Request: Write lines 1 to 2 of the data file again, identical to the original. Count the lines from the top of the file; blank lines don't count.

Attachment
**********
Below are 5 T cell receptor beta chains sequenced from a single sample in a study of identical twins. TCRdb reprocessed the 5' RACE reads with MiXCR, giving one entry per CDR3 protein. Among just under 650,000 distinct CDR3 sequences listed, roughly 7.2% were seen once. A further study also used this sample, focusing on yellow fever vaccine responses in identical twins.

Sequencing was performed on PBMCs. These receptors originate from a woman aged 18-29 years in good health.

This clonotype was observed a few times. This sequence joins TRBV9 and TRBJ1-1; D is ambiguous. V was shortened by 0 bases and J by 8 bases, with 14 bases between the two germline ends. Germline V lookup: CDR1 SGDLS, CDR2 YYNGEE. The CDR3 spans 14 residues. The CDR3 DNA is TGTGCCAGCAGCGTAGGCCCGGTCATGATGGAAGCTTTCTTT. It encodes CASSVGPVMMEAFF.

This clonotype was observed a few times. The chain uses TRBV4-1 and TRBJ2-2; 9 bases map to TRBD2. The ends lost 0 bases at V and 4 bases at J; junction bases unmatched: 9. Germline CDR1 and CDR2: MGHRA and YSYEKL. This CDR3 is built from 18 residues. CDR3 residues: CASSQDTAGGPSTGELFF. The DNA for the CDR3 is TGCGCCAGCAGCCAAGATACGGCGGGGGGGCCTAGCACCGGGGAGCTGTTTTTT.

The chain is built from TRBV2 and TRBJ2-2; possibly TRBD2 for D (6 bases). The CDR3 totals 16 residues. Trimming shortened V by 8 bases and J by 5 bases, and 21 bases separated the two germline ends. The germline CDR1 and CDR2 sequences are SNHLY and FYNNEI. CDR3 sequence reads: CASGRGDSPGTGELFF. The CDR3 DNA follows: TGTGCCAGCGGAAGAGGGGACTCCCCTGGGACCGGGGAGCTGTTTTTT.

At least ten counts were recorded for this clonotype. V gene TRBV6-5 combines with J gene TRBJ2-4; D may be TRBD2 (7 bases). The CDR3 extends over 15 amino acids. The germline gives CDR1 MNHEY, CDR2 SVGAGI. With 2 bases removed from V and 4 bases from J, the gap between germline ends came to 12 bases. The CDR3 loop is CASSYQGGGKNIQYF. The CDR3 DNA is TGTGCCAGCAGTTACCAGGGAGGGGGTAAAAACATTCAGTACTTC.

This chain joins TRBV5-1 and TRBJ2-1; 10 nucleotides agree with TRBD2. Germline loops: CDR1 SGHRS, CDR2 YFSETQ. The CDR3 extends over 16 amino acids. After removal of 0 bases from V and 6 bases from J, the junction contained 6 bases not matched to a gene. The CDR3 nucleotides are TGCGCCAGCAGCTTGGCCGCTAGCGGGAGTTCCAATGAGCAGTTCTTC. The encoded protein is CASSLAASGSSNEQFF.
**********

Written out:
Below are 5 T cell receptor beta chains sequenced from a single sample in a study of identical twins. TCRdb reprocessed the 5' RACE reads with MiXCR, giving one entry per CDR3 protein. Among just under 650,000 distinct CDR3 sequences listed, roughly 7.2% were seen once. A further study also used this sample, focusing on yellow fever vaccine responses in identical twins.

Sequencing was performed on PBMCs. These receptors originate from a woman aged 18-29 years in good health.